Small Business Tax Savings – The Ultimate Small Business Startup Guide Part 4

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This is part 4 of a 7 part guide on how to start a small business.

Most people dread tax season when April 15th comes rolling around, but I actually get excited and almost giddy.

The reason is not because I enjoy filling out paperwork and paying the government large sums of money, but because it’s only during tax time that I fully realize how much money our small business saves us every single year.

Most people get caught up on the sidelines doing research and debating whether their business idea even has a chance, but they are missing the point.

They don’t realize how much money can be saved by having a small business even if it initially doesn’t make any money at all. So if you are even mildly serious about pursuing a business idea, you should definitely take action and give it a try if not for tax reasons alone.

When you don’t have a small business, the government is truly ripping you off. All of your earnings get taxed as ordinary income (up to 35%) before you are even allowed to spend it. With a small business, you get to spend your money first and only get taxed on what is left over.

The best part is that even if your business is losing money on paper, you can pass these paper losses from your business directly to lower your own taxable income! Either way, your net worth benefits whether you are profitable or not.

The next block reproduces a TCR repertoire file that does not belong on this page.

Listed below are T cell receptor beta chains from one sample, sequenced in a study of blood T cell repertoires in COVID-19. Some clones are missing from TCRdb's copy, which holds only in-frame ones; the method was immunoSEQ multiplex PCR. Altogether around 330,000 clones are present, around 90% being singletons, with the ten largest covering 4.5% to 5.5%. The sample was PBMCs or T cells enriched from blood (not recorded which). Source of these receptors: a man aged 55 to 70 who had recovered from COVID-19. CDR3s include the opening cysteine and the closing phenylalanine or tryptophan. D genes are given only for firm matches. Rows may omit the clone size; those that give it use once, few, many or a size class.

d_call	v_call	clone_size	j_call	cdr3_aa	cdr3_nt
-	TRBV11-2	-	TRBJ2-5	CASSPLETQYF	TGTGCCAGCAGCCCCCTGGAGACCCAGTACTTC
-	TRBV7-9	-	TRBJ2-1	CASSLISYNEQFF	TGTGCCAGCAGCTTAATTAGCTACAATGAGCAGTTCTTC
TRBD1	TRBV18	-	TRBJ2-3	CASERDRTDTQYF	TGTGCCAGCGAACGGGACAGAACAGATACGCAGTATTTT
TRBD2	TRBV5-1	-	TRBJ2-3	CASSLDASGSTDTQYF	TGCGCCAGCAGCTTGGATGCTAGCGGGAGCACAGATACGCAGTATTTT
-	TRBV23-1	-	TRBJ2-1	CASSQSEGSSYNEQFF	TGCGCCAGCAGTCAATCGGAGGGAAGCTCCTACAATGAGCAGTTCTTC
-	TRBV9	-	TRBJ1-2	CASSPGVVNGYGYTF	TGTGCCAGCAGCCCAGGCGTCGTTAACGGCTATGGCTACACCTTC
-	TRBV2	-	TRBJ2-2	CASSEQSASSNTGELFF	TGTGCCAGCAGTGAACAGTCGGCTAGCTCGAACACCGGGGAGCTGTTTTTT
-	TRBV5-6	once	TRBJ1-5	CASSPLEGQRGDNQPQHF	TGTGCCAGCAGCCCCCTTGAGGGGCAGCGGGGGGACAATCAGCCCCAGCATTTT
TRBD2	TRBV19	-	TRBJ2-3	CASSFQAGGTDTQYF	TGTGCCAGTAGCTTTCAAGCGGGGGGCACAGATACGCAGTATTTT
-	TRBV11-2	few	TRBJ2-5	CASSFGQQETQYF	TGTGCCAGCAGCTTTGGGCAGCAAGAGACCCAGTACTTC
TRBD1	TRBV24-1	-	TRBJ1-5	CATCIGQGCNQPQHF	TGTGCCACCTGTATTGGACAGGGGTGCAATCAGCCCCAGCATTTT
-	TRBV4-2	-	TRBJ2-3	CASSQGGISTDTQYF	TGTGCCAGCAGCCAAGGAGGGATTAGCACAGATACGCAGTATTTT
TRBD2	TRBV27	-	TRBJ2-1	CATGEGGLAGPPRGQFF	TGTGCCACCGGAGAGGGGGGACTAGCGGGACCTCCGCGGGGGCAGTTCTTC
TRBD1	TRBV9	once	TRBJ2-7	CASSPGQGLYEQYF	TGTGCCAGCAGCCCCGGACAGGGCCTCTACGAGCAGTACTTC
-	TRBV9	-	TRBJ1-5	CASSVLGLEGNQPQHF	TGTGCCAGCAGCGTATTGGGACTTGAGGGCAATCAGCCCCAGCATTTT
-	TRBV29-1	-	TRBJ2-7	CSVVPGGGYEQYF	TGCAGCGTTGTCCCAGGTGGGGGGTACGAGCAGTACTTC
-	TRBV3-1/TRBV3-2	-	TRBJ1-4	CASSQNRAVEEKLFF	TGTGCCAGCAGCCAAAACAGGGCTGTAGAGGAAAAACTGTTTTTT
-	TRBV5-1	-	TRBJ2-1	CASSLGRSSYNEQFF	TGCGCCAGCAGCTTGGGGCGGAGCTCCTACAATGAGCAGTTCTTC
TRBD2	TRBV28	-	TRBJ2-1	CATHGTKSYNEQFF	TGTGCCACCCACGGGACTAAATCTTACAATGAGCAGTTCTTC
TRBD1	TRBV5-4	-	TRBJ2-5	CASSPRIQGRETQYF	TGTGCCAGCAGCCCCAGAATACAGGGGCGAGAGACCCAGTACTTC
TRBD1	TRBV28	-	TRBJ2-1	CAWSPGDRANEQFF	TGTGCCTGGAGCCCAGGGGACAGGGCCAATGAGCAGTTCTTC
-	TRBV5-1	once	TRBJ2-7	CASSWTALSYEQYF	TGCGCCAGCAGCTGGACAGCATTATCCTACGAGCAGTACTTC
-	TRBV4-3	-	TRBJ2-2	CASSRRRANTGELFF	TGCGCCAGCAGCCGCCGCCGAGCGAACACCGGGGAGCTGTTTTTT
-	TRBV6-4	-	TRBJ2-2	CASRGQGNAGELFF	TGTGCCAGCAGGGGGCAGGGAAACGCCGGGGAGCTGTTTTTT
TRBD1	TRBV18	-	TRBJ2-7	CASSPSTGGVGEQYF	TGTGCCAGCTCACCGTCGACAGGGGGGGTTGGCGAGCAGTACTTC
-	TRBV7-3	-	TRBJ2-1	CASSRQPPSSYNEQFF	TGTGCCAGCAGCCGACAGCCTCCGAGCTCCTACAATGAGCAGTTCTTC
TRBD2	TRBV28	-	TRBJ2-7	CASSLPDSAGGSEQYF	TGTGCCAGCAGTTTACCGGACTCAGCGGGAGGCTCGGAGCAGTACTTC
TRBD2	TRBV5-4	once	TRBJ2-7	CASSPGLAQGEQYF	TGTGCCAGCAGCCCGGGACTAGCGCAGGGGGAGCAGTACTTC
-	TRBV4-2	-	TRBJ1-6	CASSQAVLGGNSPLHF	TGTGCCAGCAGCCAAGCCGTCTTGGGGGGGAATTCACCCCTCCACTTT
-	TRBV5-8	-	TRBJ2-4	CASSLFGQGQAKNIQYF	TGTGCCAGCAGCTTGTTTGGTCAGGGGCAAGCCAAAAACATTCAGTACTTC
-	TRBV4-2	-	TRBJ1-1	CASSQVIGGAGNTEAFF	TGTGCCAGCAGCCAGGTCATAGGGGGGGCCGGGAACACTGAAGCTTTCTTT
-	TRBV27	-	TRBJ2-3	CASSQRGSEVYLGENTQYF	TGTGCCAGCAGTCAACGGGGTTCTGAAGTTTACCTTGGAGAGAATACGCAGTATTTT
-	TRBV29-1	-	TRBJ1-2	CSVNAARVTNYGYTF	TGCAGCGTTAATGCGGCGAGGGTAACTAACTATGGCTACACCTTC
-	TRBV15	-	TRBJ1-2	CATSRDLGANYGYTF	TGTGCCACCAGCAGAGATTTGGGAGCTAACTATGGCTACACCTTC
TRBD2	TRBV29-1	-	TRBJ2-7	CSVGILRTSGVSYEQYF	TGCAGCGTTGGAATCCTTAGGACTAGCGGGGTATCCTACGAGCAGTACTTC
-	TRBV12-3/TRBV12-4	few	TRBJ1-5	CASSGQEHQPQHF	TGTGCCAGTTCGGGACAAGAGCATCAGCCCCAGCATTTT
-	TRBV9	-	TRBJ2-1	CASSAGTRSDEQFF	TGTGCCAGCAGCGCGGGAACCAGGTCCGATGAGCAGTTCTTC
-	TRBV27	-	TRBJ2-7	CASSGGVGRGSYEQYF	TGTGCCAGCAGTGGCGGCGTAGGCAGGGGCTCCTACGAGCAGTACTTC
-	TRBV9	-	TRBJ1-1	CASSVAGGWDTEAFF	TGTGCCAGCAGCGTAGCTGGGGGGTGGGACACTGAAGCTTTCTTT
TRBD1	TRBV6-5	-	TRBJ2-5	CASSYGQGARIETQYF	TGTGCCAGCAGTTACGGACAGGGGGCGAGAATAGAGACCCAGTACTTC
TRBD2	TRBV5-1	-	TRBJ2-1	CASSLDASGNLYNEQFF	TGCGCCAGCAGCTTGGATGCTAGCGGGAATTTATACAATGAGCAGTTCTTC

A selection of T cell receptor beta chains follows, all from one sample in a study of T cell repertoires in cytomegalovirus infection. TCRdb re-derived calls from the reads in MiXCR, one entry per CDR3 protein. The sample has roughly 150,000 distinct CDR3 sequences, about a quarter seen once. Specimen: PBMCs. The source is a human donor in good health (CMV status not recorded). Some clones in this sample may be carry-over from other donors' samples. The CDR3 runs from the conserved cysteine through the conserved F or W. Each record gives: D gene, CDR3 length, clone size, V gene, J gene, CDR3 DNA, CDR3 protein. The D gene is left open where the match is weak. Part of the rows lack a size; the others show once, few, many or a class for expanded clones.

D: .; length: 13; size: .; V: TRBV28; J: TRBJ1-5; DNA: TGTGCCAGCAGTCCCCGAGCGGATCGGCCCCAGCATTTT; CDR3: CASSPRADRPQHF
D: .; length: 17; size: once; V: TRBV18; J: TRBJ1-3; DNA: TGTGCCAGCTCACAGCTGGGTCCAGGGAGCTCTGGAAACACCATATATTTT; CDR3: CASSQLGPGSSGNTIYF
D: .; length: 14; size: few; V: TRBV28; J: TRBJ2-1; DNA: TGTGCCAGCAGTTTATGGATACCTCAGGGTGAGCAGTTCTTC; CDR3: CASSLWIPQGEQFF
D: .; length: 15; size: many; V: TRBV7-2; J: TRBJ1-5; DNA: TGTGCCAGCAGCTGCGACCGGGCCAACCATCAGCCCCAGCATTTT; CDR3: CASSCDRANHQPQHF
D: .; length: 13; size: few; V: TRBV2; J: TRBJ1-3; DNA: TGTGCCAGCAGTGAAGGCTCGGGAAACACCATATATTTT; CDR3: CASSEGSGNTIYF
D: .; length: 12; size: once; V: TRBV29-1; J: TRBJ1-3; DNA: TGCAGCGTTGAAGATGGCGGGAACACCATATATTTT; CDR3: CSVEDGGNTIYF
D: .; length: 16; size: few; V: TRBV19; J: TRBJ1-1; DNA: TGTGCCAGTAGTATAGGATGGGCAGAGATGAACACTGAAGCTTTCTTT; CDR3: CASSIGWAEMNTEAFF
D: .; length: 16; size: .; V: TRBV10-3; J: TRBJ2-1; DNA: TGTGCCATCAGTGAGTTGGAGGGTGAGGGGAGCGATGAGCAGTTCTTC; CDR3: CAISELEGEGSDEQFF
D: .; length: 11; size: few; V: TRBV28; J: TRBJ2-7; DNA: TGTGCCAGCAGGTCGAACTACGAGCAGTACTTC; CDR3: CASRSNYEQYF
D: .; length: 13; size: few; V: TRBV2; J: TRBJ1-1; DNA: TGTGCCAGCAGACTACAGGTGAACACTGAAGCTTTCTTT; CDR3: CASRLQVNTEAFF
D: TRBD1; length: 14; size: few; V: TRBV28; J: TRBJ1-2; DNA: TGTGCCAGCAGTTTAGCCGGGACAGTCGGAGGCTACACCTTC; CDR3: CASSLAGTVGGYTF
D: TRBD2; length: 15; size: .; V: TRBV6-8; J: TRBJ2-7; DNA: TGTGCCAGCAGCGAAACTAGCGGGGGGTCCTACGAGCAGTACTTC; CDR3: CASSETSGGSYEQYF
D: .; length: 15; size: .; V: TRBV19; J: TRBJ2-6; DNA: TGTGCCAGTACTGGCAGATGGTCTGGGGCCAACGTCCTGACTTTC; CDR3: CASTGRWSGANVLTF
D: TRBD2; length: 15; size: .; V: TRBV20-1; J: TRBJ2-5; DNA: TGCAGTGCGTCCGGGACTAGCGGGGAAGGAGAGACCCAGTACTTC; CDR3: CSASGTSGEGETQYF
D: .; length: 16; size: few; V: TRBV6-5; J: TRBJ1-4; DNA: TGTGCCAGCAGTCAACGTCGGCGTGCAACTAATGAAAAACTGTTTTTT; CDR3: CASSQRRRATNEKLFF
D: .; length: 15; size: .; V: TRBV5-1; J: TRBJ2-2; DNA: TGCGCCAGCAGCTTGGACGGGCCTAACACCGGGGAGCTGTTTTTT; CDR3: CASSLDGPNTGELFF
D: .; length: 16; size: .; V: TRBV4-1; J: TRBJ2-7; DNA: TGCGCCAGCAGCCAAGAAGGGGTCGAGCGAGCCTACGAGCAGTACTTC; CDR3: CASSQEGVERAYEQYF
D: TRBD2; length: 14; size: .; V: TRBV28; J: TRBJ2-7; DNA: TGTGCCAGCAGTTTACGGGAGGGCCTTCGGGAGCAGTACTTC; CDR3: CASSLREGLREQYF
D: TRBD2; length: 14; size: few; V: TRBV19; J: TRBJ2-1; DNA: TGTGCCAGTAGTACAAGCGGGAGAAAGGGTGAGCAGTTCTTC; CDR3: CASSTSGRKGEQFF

What Expenses Are Deductible?

The IRS states that any “ordinary and necessary” business expenses can be subtracted from your business income prior to being to taxed. For our online wedding linens business, this includes computers, office equipment, machinery, office supplies, utilities and much more.

In addition, by planning our vacations around our business trips, we save a lot by deducting travel and entertainment expenses as well. The general rule is that as long as the expense is made for business and not personal purposes, you can deduct it from your business income.

Small Business Deduction Guidelines

Naturally, the government imposes many rules and regulations over how and what can be deducted on your tax return. Otherwise, small businesses would abuse these deductions all over the place.

I’ve put together a mini small business tax deduction guide below along with an outline of the most commonly taken small business writeoffs.

Once again, please keep in mind that I’m not an accountant or a tax lawyer. Any information provided in this article should be used as a guideline only and not taken as fact.

Tax rules change all of the time and you should check with the IRS before taking any deductions with your business.

  • Small Business Expenses – An Introduction
  • Deduct Your Vehicle – While it is possible to deduct your car or other vehicle, there are many rules regarding how to do this so you have to be careful. Click on the link to the left for more details..